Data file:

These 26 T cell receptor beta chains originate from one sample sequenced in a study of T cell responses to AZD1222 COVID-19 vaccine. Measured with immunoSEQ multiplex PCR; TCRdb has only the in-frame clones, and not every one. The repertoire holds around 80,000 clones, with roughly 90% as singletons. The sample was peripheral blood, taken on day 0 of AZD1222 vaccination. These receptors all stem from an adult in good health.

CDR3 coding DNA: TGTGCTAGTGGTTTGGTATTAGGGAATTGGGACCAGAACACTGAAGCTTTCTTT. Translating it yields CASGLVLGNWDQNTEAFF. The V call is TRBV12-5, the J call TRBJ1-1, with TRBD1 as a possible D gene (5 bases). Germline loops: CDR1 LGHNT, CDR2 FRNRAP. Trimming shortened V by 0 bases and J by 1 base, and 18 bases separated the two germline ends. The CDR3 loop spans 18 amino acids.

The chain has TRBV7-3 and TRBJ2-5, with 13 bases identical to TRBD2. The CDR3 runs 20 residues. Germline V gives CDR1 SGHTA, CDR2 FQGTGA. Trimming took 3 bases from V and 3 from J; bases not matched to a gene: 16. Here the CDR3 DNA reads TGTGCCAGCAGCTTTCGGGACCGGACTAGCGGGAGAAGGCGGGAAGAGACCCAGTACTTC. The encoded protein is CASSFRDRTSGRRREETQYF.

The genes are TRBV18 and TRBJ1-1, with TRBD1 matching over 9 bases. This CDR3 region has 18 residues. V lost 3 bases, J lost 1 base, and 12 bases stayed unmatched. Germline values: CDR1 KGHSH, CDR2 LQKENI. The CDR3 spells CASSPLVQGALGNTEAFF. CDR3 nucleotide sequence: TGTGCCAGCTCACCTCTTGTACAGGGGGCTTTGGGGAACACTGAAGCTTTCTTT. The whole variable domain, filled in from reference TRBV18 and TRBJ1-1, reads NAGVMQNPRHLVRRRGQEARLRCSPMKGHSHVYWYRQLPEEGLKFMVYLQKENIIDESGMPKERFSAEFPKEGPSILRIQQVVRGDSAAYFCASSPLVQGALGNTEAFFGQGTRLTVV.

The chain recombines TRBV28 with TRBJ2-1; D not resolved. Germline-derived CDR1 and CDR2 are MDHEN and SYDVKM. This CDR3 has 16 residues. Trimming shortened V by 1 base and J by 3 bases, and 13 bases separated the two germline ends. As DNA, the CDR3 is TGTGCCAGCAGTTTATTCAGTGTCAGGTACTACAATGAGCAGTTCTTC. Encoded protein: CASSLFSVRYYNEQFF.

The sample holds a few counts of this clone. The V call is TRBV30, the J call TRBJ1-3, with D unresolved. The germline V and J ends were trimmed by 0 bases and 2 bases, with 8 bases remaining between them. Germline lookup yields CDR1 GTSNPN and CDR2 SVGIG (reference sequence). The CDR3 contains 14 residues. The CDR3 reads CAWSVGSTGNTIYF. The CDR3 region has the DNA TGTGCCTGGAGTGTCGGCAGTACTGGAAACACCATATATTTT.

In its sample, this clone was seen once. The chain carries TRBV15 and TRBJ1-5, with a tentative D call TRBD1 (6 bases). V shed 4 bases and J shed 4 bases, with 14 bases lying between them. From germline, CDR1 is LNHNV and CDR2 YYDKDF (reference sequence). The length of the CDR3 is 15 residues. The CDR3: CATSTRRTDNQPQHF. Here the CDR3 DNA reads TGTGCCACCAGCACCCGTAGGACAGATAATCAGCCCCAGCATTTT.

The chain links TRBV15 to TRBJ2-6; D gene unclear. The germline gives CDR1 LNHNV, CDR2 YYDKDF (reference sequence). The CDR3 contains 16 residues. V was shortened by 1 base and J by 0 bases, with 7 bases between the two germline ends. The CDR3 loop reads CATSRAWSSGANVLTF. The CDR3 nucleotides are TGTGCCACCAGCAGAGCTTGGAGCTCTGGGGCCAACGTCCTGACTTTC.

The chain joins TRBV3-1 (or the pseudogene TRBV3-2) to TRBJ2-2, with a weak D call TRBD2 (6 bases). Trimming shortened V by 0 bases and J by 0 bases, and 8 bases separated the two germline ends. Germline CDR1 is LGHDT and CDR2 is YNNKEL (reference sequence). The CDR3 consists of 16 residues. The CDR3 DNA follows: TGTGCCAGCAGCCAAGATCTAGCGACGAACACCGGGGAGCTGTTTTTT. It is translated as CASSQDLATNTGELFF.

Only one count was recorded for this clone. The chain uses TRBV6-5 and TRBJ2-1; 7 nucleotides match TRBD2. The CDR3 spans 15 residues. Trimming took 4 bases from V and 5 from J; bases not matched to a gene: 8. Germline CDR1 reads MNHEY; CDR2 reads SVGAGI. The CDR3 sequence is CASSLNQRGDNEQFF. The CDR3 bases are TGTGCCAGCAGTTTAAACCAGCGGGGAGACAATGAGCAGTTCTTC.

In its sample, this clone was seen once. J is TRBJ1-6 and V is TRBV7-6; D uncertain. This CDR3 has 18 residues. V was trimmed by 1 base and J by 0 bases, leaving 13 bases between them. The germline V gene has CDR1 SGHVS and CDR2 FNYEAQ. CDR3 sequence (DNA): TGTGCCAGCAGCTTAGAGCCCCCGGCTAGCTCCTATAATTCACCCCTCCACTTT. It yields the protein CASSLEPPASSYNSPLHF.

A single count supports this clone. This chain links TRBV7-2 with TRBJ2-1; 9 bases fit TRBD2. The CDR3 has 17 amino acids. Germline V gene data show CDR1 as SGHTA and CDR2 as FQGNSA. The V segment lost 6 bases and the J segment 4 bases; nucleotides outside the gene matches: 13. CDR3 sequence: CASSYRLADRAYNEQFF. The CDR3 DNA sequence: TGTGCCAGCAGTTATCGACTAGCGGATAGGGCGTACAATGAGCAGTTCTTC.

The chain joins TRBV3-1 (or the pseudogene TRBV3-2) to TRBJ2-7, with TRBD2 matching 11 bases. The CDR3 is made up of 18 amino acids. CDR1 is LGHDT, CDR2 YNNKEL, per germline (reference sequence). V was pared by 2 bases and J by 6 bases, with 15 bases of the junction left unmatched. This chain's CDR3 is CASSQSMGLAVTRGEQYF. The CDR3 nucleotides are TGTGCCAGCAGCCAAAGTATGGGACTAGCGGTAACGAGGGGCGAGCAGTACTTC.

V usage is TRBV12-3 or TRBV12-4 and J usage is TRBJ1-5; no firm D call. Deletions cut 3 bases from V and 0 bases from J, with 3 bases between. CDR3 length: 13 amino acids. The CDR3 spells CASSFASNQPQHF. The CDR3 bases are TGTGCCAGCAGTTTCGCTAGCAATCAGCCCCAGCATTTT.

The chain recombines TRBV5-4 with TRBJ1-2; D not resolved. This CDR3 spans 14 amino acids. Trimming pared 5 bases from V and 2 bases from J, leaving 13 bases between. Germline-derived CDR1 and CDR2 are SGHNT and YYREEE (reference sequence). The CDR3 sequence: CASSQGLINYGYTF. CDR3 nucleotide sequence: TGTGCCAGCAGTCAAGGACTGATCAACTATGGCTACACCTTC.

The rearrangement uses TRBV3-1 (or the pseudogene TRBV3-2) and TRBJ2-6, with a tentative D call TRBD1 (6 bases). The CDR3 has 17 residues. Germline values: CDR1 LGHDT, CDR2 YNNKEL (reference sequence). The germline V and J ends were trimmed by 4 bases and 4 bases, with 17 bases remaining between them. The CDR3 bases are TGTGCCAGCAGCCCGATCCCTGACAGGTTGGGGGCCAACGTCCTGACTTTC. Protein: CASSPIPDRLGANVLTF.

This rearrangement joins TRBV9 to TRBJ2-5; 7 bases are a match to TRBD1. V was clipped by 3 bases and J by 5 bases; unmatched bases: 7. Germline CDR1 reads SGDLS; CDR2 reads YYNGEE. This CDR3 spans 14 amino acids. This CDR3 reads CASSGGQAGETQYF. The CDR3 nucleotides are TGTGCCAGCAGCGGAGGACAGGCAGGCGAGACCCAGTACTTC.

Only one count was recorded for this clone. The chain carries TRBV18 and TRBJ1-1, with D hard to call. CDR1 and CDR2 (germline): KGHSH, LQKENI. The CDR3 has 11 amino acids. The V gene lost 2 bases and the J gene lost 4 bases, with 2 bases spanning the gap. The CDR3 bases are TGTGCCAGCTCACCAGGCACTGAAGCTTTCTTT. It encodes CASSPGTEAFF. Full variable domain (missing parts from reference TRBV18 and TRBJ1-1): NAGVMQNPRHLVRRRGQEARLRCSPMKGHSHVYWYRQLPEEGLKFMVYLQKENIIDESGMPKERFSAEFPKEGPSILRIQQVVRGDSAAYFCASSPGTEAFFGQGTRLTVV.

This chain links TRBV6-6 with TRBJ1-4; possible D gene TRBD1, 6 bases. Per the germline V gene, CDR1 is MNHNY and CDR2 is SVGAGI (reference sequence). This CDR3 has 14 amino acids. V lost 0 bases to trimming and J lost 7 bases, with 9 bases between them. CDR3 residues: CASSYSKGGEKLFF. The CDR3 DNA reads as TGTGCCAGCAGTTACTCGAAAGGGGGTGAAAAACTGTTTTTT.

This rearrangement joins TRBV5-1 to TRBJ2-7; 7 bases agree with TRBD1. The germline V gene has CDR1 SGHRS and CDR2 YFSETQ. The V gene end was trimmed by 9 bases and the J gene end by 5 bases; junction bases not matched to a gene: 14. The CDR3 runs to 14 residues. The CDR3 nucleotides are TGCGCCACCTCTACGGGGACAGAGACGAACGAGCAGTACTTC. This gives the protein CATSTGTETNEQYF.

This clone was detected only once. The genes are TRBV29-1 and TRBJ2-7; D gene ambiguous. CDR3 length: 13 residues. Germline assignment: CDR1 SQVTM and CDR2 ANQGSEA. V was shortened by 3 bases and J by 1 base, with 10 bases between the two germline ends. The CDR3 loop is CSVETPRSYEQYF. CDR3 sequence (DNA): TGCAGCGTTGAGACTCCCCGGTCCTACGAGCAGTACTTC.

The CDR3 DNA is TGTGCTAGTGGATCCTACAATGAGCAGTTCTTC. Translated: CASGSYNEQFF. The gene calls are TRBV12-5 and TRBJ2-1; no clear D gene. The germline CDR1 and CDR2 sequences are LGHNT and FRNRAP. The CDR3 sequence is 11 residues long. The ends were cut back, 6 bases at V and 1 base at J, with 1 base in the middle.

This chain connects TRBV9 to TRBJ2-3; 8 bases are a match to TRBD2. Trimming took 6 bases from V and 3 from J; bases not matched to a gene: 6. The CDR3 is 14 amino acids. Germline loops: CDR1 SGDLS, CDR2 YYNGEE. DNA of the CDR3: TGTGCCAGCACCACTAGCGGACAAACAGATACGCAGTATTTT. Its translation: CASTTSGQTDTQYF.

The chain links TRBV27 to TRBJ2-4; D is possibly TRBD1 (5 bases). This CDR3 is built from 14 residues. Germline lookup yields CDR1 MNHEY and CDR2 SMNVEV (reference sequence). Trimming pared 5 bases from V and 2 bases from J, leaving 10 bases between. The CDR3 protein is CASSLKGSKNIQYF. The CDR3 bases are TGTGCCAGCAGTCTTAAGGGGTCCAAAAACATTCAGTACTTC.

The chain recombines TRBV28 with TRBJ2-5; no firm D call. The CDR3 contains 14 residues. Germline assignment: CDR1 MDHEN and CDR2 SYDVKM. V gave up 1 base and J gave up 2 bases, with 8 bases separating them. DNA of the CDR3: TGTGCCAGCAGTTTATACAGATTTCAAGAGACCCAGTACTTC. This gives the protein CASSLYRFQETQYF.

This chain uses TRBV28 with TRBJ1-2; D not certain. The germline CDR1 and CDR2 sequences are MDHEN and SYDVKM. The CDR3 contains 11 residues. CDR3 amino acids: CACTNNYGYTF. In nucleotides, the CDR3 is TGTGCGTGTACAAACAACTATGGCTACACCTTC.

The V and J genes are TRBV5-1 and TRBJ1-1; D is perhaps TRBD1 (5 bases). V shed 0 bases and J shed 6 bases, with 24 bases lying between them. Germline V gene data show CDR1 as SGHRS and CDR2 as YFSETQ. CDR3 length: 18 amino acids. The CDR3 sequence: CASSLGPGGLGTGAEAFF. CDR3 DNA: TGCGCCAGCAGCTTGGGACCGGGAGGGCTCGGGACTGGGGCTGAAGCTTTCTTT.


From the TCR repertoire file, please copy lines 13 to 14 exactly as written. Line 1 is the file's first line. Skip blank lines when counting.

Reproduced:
The chain joins TRBV3-1 (or the pseudogene TRBV3-2) to TRBJ2-7, with TRBD2 matching 11 bases. The CDR3 is made up of 18 amino acids. CDR1 is LGHDT, CDR2 YNNKEL, per germline (reference sequence). V was pared by 2 bases and J by 6 bases, with 15 bases of the junction left unmatched. This chain's CDR3 is CASSQSMGLAVTRGEQYF. The CDR3 nucleotides are TGTGCCAGCAGCCAAAGTATGGGACTAGCGGTAACGAGGGGCGAGCAGTACTTC.

V usage is TRBV12-3 or TRBV12-4 and J usage is TRBJ1-5; no firm D call. Deletions cut 3 bases from V and 0 bases from J, with 3 bases between. CDR3 length: 13 amino acids. The CDR3 spells CASSFASNQPQHF. The CDR3 bases are TGTGCCAGCAGTTTCGCTAGCAATCAGCCCCAGCATTTT.